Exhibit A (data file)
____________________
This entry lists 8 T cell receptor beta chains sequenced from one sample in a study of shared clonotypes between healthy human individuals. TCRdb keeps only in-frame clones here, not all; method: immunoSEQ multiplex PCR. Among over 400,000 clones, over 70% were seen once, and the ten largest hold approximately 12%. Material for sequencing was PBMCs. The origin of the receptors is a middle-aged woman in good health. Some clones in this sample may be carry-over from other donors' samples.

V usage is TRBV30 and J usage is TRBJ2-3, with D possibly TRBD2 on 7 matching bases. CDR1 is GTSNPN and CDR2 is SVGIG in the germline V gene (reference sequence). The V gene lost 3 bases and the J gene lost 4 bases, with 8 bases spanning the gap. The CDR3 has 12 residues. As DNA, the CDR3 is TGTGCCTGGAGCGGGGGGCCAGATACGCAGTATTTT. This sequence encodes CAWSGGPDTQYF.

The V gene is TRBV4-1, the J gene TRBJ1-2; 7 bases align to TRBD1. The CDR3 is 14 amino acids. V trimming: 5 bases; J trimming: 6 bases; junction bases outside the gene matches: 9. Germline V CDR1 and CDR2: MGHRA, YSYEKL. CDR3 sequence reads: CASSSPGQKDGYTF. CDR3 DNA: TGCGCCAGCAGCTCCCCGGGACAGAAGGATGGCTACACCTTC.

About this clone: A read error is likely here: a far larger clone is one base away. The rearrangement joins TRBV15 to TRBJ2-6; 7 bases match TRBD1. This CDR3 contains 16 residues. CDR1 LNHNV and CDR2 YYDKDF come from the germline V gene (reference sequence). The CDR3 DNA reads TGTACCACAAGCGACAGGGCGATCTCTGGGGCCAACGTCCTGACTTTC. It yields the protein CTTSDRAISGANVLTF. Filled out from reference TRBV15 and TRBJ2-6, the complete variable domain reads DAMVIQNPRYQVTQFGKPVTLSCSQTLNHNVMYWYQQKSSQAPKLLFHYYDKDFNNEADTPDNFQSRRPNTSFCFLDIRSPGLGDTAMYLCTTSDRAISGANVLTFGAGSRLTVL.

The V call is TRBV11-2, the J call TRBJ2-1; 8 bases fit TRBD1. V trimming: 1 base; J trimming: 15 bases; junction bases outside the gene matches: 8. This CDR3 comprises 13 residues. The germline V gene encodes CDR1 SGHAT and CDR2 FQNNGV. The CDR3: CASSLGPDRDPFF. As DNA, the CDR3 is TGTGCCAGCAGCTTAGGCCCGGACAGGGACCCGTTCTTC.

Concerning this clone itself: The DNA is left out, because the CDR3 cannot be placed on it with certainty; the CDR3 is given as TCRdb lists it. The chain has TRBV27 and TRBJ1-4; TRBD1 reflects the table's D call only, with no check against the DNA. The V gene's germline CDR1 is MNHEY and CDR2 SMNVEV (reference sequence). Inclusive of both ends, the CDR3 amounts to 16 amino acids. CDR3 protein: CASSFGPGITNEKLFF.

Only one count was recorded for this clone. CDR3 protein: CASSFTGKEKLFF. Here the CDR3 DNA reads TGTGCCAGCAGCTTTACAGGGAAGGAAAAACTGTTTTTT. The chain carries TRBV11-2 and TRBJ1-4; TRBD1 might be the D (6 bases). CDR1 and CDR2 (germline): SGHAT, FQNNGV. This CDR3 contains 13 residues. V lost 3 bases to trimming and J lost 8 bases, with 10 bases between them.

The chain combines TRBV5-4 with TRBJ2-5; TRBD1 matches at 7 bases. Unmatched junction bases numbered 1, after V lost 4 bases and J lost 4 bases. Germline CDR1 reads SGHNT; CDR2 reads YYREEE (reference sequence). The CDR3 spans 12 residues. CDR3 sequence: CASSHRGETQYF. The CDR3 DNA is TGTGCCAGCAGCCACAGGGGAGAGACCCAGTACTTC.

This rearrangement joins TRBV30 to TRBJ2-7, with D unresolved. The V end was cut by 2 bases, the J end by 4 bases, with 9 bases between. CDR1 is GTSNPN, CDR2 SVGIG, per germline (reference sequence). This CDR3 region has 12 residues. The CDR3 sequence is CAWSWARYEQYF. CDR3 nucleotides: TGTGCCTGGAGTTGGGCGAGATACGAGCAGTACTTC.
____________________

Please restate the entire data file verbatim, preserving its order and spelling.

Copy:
This entry lists 8 T cell receptor beta chains sequenced from one sample in a study of shared clonotypes between healthy human individuals. TCRdb keeps only in-frame clones here, not all; method: immunoSEQ multiplex PCR. Among over 400,000 clones, over 70% were seen once, and the ten largest hold approximately 12%. Material for sequencing was PBMCs. The origin of the receptors is a middle-aged woman in good health. Some clones in this sample may be carry-over from other donors' samples.

V usage is TRBV30 and J usage is TRBJ2-3, with D possibly TRBD2 on 7 matching bases. CDR1 is GTSNPN and CDR2 is SVGIG in the germline V gene (reference sequence). The V gene lost 3 bases and the J gene lost 4 bases, with 8 bases spanning the gap. The CDR3 has 12 residues. As DNA, the CDR3 is TGTGCCTGGAGCGGGGGGCCAGATACGCAGTATTTT. This sequence encodes CAWSGGPDTQYF.

The V gene is TRBV4-1, the J gene TRBJ1-2; 7 bases align to TRBD1. The CDR3 is 14 amino acids. V trimming: 5 bases; J trimming: 6 bases; junction bases outside the gene matches: 9. Germline V CDR1 and CDR2: MGHRA, YSYEKL. CDR3 sequence reads: CASSSPGQKDGYTF. CDR3 DNA: TGCGCCAGCAGCTCCCCGGGACAGAAGGATGGCTACACCTTC.

About this clone: A read error is likely here: a far larger clone is one base away. The rearrangement joins TRBV15 to TRBJ2-6; 7 bases match TRBD1. This CDR3 contains 16 residues. CDR1 LNHNV and CDR2 YYDKDF come from the germline V gene (reference sequence). The CDR3 DNA reads TGTACCACAAGCGACAGGGCGATCTCTGGGGCCAACGTCCTGACTTTC. It yields the protein CTTSDRAISGANVLTF. Filled out from reference TRBV15 and TRBJ2-6, the complete variable domain reads DAMVIQNPRYQVTQFGKPVTLSCSQTLNHNVMYWYQQKSSQAPKLLFHYYDKDFNNEADTPDNFQSRRPNTSFCFLDIRSPGLGDTAMYLCTTSDRAISGANVLTFGAGSRLTVL.

The V call is TRBV11-2, the J call TRBJ2-1; 8 bases fit TRBD1. V trimming: 1 base; J trimming: 15 bases; junction bases outside the gene matches: 8. This CDR3 comprises 13 residues. The germline V gene encodes CDR1 SGHAT and CDR2 FQNNGV. The CDR3: CASSLGPDRDPFF. As DNA, the CDR3 is TGTGCCAGCAGCTTAGGCCCGGACAGGGACCCGTTCTTC.

Concerning this clone itself: The DNA is left out, because the CDR3 cannot be placed on it with certainty; the CDR3 is given as TCRdb lists it. The chain has TRBV27 and TRBJ1-4; TRBD1 reflects the table's D call only, with no check against the DNA. The V gene's germline CDR1 is MNHEY and CDR2 SMNVEV (reference sequence). Inclusive of both ends, the CDR3 amounts to 16 amino acids. CDR3 protein: CASSFGPGITNEKLFF.

Only one count was recorded for this clone. CDR3 protein: CASSFTGKEKLFF. Here the CDR3 DNA reads TGTGCCAGCAGCTTTACAGGGAAGGAAAAACTGTTTTTT. The chain carries TRBV11-2 and TRBJ1-4; TRBD1 might be the D (6 bases). CDR1 and CDR2 (germline): SGHAT, FQNNGV. This CDR3 contains 13 residues. V lost 3 bases to trimming and J lost 8 bases, with 10 bases between them.

The chain combines TRBV5-4 with TRBJ2-5; TRBD1 matches at 7 bases. Unmatched junction bases numbered 1, after V lost 4 bases and J lost 4 bases. Germline CDR1 reads SGHNT; CDR2 reads YYREEE (reference sequence). The CDR3 spans 12 residues. CDR3 sequence: CASSHRGETQYF. The CDR3 DNA is TGTGCCAGCAGCCACAGGGGAGAGACCCAGTACTTC.

This rearrangement joins TRBV30 to TRBJ2-7, with D unresolved. The V end was cut by 2 bases, the J end by 4 bases, with 9 bases between. CDR1 is GTSNPN, CDR2 SVGIG, per germline (reference sequence). This CDR3 region has 12 residues. The CDR3 sequence is CAWSWARYEQYF. CDR3 nucleotides: TGTGCCTGGAGTTGGGCGAGATACGAGCAGTACTTC.